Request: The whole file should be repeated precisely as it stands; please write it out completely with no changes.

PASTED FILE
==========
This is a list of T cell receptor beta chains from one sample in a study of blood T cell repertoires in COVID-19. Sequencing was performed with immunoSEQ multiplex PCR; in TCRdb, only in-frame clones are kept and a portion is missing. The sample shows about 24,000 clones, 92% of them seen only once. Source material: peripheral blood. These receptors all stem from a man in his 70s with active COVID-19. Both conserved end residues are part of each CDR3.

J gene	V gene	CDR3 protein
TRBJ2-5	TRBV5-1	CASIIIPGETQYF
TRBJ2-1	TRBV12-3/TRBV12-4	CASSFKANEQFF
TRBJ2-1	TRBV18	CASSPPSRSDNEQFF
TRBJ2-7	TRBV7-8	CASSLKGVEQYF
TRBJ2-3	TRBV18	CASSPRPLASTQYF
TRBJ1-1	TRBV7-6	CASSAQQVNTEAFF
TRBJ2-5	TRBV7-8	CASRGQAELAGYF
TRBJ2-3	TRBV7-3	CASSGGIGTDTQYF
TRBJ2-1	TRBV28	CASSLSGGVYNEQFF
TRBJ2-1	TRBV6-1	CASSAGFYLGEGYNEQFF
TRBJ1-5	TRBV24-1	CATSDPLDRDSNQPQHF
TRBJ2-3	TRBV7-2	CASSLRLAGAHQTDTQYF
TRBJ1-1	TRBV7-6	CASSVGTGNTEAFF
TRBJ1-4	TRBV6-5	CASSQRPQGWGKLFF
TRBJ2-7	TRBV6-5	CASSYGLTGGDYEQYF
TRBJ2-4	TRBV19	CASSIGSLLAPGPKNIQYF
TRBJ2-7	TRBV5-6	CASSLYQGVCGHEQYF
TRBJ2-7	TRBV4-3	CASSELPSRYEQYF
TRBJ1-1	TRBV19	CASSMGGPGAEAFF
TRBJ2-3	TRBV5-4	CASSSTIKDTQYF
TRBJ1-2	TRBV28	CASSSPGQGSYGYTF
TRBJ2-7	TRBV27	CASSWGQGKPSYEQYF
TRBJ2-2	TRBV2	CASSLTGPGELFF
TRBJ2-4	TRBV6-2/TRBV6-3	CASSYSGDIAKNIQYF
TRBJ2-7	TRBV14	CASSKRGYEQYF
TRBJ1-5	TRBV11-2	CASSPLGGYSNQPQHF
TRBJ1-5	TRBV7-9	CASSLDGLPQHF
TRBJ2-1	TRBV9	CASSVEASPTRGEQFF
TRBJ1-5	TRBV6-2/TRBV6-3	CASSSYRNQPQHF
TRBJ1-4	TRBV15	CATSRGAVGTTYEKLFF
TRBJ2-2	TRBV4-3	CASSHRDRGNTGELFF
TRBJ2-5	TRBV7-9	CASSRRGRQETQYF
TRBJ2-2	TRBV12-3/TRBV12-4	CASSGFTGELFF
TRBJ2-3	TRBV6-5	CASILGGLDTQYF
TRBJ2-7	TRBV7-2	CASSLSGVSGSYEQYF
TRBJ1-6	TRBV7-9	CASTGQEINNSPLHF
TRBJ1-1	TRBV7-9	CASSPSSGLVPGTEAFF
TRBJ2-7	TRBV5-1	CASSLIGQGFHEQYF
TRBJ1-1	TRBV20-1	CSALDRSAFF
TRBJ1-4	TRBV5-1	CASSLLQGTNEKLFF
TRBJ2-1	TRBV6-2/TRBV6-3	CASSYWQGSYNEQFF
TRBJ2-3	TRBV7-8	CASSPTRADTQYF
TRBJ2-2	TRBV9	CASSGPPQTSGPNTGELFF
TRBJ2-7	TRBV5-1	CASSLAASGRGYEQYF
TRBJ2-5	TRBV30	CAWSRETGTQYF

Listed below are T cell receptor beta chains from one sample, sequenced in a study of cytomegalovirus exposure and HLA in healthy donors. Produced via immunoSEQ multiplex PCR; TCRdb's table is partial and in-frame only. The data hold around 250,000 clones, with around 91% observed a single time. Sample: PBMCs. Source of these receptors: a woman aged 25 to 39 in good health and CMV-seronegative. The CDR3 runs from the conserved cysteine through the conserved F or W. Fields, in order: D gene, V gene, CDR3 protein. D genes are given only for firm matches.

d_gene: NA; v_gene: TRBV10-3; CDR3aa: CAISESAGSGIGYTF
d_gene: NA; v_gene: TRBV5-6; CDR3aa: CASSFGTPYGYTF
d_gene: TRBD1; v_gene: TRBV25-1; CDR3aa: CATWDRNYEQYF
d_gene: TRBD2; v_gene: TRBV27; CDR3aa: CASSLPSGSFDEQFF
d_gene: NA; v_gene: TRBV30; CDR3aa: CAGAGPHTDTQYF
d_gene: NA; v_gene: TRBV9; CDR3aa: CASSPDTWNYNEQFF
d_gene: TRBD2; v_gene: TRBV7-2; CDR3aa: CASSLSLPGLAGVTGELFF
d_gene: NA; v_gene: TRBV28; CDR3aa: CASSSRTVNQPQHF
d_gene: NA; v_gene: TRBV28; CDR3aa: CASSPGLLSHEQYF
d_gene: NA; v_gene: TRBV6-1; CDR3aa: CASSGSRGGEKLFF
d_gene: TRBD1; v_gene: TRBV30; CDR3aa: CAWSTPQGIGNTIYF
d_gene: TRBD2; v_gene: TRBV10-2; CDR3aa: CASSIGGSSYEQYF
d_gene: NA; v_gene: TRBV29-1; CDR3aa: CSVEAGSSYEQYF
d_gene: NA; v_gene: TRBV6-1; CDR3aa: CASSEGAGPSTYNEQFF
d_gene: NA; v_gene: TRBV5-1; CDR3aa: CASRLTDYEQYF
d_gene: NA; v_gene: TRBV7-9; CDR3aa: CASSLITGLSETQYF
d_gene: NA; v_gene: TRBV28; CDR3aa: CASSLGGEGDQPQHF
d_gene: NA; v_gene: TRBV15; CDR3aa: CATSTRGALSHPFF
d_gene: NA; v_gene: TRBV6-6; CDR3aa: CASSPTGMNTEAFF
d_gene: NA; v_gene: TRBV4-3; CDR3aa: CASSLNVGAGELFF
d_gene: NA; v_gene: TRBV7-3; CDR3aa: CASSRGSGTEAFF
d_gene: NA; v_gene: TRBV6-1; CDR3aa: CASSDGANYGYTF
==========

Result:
This is a list of T cell receptor beta chains from one sample in a study of blood T cell repertoires in COVID-19. Sequencing was performed with immunoSEQ multiplex PCR; in TCRdb, only in-frame clones are kept and a portion is missing. The sample shows about 24,000 clones, 92% of them seen only once. Source material: peripheral blood. These receptors all stem from a man in his 70s with active COVID-19. Both conserved end residues are part of each CDR3.

J gene	V gene	CDR3 protein
TRBJ2-5	TRBV5-1	CASIIIPGETQYF
TRBJ2-1	TRBV12-3/TRBV12-4	CASSFKANEQFF
TRBJ2-1	TRBV18	CASSPPSRSDNEQFF
TRBJ2-7	TRBV7-8	CASSLKGVEQYF
TRBJ2-3	TRBV18	CASSPRPLASTQYF
TRBJ1-1	TRBV7-6	CASSAQQVNTEAFF
TRBJ2-5	TRBV7-8	CASRGQAELAGYF
TRBJ2-3	TRBV7-3	CASSGGIGTDTQYF
TRBJ2-1	TRBV28	CASSLSGGVYNEQFF
TRBJ2-1	TRBV6-1	CASSAGFYLGEGYNEQFF
TRBJ1-5	TRBV24-1	CATSDPLDRDSNQPQHF
TRBJ2-3	TRBV7-2	CASSLRLAGAHQTDTQYF
TRBJ1-1	TRBV7-6	CASSVGTGNTEAFF
TRBJ1-4	TRBV6-5	CASSQRPQGWGKLFF
TRBJ2-7	TRBV6-5	CASSYGLTGGDYEQYF
TRBJ2-4	TRBV19	CASSIGSLLAPGPKNIQYF
TRBJ2-7	TRBV5-6	CASSLYQGVCGHEQYF
TRBJ2-7	TRBV4-3	CASSELPSRYEQYF
TRBJ1-1	TRBV19	CASSMGGPGAEAFF
TRBJ2-3	TRBV5-4	CASSSTIKDTQYF
TRBJ1-2	TRBV28	CASSSPGQGSYGYTF
TRBJ2-7	TRBV27	CASSWGQGKPSYEQYF
TRBJ2-2	TRBV2	CASSLTGPGELFF
TRBJ2-4	TRBV6-2/TRBV6-3	CASSYSGDIAKNIQYF
TRBJ2-7	TRBV14	CASSKRGYEQYF
TRBJ1-5	TRBV11-2	CASSPLGGYSNQPQHF
TRBJ1-5	TRBV7-9	CASSLDGLPQHF
TRBJ2-1	TRBV9	CASSVEASPTRGEQFF
TRBJ1-5	TRBV6-2/TRBV6-3	CASSSYRNQPQHF
TRBJ1-4	TRBV15	CATSRGAVGTTYEKLFF
TRBJ2-2	TRBV4-3	CASSHRDRGNTGELFF
TRBJ2-5	TRBV7-9	CASSRRGRQETQYF
TRBJ2-2	TRBV12-3/TRBV12-4	CASSGFTGELFF
TRBJ2-3	TRBV6-5	CASILGGLDTQYF
TRBJ2-7	TRBV7-2	CASSLSGVSGSYEQYF
TRBJ1-6	TRBV7-9	CASTGQEINNSPLHF
TRBJ1-1	TRBV7-9	CASSPSSGLVPGTEAFF
TRBJ2-7	TRBV5-1	CASSLIGQGFHEQYF
TRBJ1-1	TRBV20-1	CSALDRSAFF
TRBJ1-4	TRBV5-1	CASSLLQGTNEKLFF
TRBJ2-1	TRBV6-2/TRBV6-3	CASSYWQGSYNEQFF
TRBJ2-3	TRBV7-8	CASSPTRADTQYF
TRBJ2-2	TRBV9	CASSGPPQTSGPNTGELFF
TRBJ2-7	TRBV5-1	CASSLAASGRGYEQYF
TRBJ2-5	TRBV30	CAWSRETGTQYF

Listed below are T cell receptor beta chains from one sample, sequenced in a study of cytomegalovirus exposure and HLA in healthy donors. Produced via immunoSEQ multiplex PCR; TCRdb's table is partial and in-frame only. The data hold around 250,000 clones, with around 91% observed a single time. Sample: PBMCs. Source of these receptors: a woman aged 25 to 39 in good health and CMV-seronegative. The CDR3 runs from the conserved cysteine through the conserved F or W. Fields, in order: D gene, V gene, CDR3 protein. D genes are given only for firm matches.

d_gene: NA; v_gene: TRBV10-3; CDR3aa: CAISESAGSGIGYTF
d_gene: NA; v_gene: TRBV5-6; CDR3aa: CASSFGTPYGYTF
d_gene: TRBD1; v_gene: TRBV25-1; CDR3aa: CATWDRNYEQYF
d_gene: TRBD2; v_gene: TRBV27; CDR3aa: CASSLPSGSFDEQFF
d_gene: NA; v_gene: TRBV30; CDR3aa: CAGAGPHTDTQYF
d_gene: NA; v_gene: TRBV9; CDR3aa: CASSPDTWNYNEQFF
d_gene: TRBD2; v_gene: TRBV7-2; CDR3aa: CASSLSLPGLAGVTGELFF
d_gene: NA; v_gene: TRBV28; CDR3aa: CASSSRTVNQPQHF
d_gene: NA; v_gene: TRBV28; CDR3aa: CASSPGLLSHEQYF
d_gene: NA; v_gene: TRBV6-1; CDR3aa: CASSGSRGGEKLFF
d_gene: TRBD1; v_gene: TRBV30; CDR3aa: CAWSTPQGIGNTIYF
d_gene: TRBD2; v_gene: TRBV10-2; CDR3aa: CASSIGGSSYEQYF
d_gene: NA; v_gene: TRBV29-1; CDR3aa: CSVEAGSSYEQYF
d_gene: NA; v_gene: TRBV6-1; CDR3aa: CASSEGAGPSTYNEQFF
d_gene: NA; v_gene: TRBV5-1; CDR3aa: CASRLTDYEQYF
d_gene: NA; v_gene: TRBV7-9; CDR3aa: CASSLITGLSETQYF
d_gene: NA; v_gene: TRBV28; CDR3aa: CASSLGGEGDQPQHF
d_gene: NA; v_gene: TRBV15; CDR3aa: CATSTRGALSHPFF
d_gene: NA; v_gene: TRBV6-6; CDR3aa: CASSPTGMNTEAFF
d_gene: NA; v_gene: TRBV4-3; CDR3aa: CASSLNVGAGELFF
d_gene: NA; v_gene: TRBV7-3; CDR3aa: CASSRGSGTEAFF
d_gene: NA; v_gene: TRBV6-1; CDR3aa: CASSDGANYGYTF